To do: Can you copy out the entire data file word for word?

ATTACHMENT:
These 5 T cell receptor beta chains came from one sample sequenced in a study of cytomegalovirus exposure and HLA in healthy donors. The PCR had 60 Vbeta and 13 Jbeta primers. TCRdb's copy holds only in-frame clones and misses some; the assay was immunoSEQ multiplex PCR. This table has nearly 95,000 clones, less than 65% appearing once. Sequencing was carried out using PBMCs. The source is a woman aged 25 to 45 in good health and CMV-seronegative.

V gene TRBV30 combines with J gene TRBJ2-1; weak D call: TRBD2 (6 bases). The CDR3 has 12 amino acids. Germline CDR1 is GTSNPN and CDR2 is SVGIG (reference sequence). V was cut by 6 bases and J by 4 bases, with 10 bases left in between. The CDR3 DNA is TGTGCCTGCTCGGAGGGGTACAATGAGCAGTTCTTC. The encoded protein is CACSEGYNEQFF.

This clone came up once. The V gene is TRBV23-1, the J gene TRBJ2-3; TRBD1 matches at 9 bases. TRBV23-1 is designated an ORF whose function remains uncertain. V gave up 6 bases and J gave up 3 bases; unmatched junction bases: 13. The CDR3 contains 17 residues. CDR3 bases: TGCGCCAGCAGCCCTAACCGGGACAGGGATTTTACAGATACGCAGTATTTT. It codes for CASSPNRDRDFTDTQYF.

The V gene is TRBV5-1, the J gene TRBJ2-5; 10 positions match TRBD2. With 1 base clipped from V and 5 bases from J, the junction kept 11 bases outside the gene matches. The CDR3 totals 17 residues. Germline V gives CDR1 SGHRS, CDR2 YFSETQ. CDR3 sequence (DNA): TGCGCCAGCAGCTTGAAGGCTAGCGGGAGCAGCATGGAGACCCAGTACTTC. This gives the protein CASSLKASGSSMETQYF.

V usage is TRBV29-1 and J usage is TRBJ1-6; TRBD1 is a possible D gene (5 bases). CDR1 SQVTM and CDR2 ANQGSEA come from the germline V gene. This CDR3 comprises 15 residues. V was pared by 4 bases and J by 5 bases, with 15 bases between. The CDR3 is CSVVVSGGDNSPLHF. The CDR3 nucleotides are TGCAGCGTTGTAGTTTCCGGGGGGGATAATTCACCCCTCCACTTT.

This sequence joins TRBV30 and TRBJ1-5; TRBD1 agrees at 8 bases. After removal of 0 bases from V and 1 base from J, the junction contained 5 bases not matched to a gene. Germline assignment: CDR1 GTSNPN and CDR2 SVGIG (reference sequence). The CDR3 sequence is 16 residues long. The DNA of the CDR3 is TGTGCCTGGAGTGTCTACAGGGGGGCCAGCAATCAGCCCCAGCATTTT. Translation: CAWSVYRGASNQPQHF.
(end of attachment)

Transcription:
These 5 T cell receptor beta chains came from one sample sequenced in a study of cytomegalovirus exposure and HLA in healthy donors. The PCR had 60 Vbeta and 13 Jbeta primers. TCRdb's copy holds only in-frame clones and misses some; the assay was immunoSEQ multiplex PCR. This table has nearly 95,000 clones, less than 65% appearing once. Sequencing was carried out using PBMCs. The source is a woman aged 25 to 45 in good health and CMV-seronegative.

V gene TRBV30 combines with J gene TRBJ2-1; weak D call: TRBD2 (6 bases). The CDR3 has 12 amino acids. Germline CDR1 is GTSNPN and CDR2 is SVGIG (reference sequence). V was cut by 6 bases and J by 4 bases, with 10 bases left in between. The CDR3 DNA is TGTGCCTGCTCGGAGGGGTACAATGAGCAGTTCTTC. The encoded protein is CACSEGYNEQFF.

This clone came up once. The V gene is TRBV23-1, the J gene TRBJ2-3; TRBD1 matches at 9 bases. TRBV23-1 is designated an ORF whose function remains uncertain. V gave up 6 bases and J gave up 3 bases; unmatched junction bases: 13. The CDR3 contains 17 residues. CDR3 bases: TGCGCCAGCAGCCCTAACCGGGACAGGGATTTTACAGATACGCAGTATTTT. It codes for CASSPNRDRDFTDTQYF.

The V gene is TRBV5-1, the J gene TRBJ2-5; 10 positions match TRBD2. With 1 base clipped from V and 5 bases from J, the junction kept 11 bases outside the gene matches. The CDR3 totals 17 residues. Germline V gives CDR1 SGHRS, CDR2 YFSETQ. CDR3 sequence (DNA): TGCGCCAGCAGCTTGAAGGCTAGCGGGAGCAGCATGGAGACCCAGTACTTC. This gives the protein CASSLKASGSSMETQYF.

V usage is TRBV29-1 and J usage is TRBJ1-6; TRBD1 is a possible D gene (5 bases). CDR1 SQVTM and CDR2 ANQGSEA come from the germline V gene. This CDR3 comprises 15 residues. V was pared by 4 bases and J by 5 bases, with 15 bases between. The CDR3 is CSVVVSGGDNSPLHF. The CDR3 nucleotides are TGCAGCGTTGTAGTTTCCGGGGGGGATAATTCACCCCTCCACTTT.

This sequence joins TRBV30 and TRBJ1-5; TRBD1 agrees at 8 bases. After removal of 0 bases from V and 1 base from J, the junction contained 5 bases not matched to a gene. Germline assignment: CDR1 GTSNPN and CDR2 SVGIG (reference sequence). The CDR3 sequence is 16 residues long. The DNA of the CDR3 is TGTGCCTGGAGTGTCTACAGGGGGGCCAGCAATCAGCCCCAGCATTTT. Translation: CAWSVYRGASNQPQHF.